The opening of an office of the International Organization of La Francophonie (OIF) in Quebec City in mid-May is well received by organizations for the defense of French here.
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The announcement was made on Saturday in New York by the secretary general of the OIF Louise Mushikiwabo, who had succeeded in 2018 to the Quebecer Michaëlle Jean after a stormy mandate in this post.
Ms. Mushikiwabo told AFP that the Quebec office will have the mandate “to cover the Francophonie of the Americas”, as well as the presence of French on the internet.
She also announced that the observatory of the French language in the world, which produces a report on the state of French every four years, would leave the headquarters of the OIF in Paris for the new office in Quebec.
The view will change
“It can’t hurt that the OIF settles in Quebec. It is a good thing that the Organization can have an office in the heart of the Francophonie in North America,” said Marie-Anne Alepin, president of the Saint-Jean-Baptiste Society (SSJB).
Ms. Alepin thinks that once installed in the National Capital, the OIF will take a “no doubt different look at the demographic data of French (…) French is more threatened than ever in Quebec, on the island of Montreal. , the proportion of mother-tongue Francophones went from 53.4% in 1996 to 48.2% during the last census,” she denounces.
If the president of the SSJB says she is ready to “collaborate with the OIF on a permanent basis”, she also invites it “to use its presence in Quebec to help civil society organizations to ensure better sustainability of the French in Quebec.”
She points out that pressure had to be put on her organization to participate in the 2012 Global Forum, claiming that civil society organizations were not invited.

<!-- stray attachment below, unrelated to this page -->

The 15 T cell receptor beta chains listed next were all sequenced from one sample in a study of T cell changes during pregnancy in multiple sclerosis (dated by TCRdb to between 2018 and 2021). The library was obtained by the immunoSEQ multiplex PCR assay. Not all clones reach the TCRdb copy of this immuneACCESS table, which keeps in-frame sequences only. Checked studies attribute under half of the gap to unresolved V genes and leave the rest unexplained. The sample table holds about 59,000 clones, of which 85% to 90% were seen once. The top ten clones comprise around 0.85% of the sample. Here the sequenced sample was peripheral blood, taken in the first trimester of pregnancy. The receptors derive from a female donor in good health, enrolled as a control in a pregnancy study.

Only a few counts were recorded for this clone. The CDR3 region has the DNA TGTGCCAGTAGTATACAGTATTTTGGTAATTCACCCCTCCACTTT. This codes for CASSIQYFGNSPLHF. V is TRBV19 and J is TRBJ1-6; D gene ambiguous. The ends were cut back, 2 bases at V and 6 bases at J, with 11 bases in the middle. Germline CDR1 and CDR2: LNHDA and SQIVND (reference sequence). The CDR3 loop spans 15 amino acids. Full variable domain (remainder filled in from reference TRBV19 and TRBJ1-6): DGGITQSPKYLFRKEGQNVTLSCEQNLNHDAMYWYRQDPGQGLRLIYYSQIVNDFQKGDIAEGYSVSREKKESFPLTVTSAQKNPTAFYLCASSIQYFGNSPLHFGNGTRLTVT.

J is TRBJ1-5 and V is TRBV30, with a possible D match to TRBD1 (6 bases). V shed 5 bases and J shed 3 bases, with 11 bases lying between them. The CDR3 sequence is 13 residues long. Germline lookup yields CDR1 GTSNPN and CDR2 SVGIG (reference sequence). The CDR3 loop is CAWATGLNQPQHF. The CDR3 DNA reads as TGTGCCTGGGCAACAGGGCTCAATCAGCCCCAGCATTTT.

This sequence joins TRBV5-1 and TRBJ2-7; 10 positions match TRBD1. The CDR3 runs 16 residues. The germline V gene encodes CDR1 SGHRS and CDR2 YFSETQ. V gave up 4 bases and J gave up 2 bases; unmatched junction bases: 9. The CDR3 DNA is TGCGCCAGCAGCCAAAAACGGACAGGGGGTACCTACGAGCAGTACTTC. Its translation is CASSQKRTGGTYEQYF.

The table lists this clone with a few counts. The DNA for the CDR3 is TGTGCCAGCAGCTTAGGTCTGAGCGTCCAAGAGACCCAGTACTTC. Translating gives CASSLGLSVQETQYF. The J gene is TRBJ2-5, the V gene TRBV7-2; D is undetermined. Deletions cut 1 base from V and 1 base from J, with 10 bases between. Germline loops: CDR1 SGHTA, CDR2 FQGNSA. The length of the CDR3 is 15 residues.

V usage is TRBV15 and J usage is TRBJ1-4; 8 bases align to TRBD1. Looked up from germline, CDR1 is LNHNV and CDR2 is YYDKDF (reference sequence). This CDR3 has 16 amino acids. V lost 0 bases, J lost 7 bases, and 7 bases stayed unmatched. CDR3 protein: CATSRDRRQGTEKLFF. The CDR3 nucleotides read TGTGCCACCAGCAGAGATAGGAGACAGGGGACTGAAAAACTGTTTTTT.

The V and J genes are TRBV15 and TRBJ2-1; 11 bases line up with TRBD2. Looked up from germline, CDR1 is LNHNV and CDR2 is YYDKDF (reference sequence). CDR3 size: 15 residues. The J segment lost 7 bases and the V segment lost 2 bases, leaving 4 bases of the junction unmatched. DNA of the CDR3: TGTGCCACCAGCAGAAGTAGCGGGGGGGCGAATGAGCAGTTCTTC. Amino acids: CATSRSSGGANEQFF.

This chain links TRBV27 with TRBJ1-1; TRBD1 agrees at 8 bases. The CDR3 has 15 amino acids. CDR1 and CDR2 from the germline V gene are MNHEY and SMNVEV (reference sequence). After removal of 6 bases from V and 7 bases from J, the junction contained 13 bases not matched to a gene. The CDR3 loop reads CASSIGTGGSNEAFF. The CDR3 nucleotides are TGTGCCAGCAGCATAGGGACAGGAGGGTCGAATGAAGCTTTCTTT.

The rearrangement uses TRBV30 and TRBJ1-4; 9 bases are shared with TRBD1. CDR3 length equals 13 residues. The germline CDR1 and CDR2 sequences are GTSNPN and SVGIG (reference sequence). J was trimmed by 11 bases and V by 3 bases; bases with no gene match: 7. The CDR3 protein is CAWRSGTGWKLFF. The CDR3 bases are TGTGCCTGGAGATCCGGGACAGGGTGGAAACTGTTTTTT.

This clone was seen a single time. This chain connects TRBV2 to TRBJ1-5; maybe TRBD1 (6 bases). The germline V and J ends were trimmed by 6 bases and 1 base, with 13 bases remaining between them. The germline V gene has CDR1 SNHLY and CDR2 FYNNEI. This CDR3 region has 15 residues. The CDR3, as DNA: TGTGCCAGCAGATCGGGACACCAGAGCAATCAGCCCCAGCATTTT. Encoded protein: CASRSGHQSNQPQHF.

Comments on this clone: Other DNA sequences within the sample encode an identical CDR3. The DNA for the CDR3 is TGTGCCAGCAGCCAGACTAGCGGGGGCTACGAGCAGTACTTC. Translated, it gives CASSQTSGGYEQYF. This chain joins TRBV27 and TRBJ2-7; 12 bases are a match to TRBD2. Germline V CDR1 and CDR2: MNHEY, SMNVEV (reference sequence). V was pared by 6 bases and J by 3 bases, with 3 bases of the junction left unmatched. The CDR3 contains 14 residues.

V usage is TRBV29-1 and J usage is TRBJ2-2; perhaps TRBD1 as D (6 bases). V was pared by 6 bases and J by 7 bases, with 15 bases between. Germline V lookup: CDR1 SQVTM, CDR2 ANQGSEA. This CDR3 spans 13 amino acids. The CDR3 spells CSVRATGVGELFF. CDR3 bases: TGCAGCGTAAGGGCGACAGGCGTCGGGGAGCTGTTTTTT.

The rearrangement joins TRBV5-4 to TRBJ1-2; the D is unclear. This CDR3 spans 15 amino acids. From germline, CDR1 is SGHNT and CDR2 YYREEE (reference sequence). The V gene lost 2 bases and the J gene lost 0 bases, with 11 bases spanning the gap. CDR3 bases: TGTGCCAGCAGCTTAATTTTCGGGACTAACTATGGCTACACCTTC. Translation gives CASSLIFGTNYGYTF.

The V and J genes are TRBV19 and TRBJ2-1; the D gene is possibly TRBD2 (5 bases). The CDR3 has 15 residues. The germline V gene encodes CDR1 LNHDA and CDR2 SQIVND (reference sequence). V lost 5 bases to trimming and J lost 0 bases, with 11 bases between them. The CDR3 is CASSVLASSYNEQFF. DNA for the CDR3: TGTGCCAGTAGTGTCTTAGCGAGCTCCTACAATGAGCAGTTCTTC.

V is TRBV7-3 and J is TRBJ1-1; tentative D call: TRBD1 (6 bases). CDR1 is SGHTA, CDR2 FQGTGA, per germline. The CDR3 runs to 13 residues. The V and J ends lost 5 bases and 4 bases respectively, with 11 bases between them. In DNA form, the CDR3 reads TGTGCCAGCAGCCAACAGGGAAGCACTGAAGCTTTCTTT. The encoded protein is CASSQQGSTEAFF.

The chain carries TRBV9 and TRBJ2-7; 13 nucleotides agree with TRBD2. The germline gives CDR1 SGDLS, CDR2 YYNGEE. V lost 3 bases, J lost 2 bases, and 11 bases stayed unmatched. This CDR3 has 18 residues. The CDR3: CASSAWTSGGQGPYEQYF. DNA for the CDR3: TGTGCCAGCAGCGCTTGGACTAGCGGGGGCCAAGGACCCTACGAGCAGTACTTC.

But according to Ms. Alepin, it will take more than an office of the OIF in Quebec to correct things.
“To counter the decline of our common and official language in Quebec, it can only go through the language policies made by our government. And as long as we remain a province, Canada’s language policy will continue to affect us enormously,” she said, referring in particular to immigration powers.
Well received in Canada
“It’s very positive to open a representation in Quebec. This will give the OIF the opportunity to approach the Francophonies of Canada,” said Liane Roy, president of the Federation of Francophone and Acadian Communities of Canada (FCFA).
“We are 10 million to speak French in Canada. In British Columbia and Alberta it is growing, as is the Yukon, the most bilingual jurisdiction after Quebec and New Brunswick,” she points out.
Moncton, New Brunswick, hosted the Francophonie Summit in 1999.
“We attend Francophonie summits with the Canadian delegation. We also submit briefs to them. We are not strangers to the OIF, but we want to strengthen our ties with them,” explains the president of the FCFA.
Ms. Roy even thinks that the OIF will gain from it. “The question is not only to ask how the OIF can help us, but also how our Francophonie could feed the OIF. Some of our communities are like the OIF. We may have models to offer in terms of cultural and linguistic diversity.”
In addition to Quebec, Beirut, in Lebanon, will also obtain an OIF office. The number of representations of the organization will thus increase to 13.
In America, the OIF currently has an office in New York with the United Nations and another in Haiti for the Caribbean and Latin America.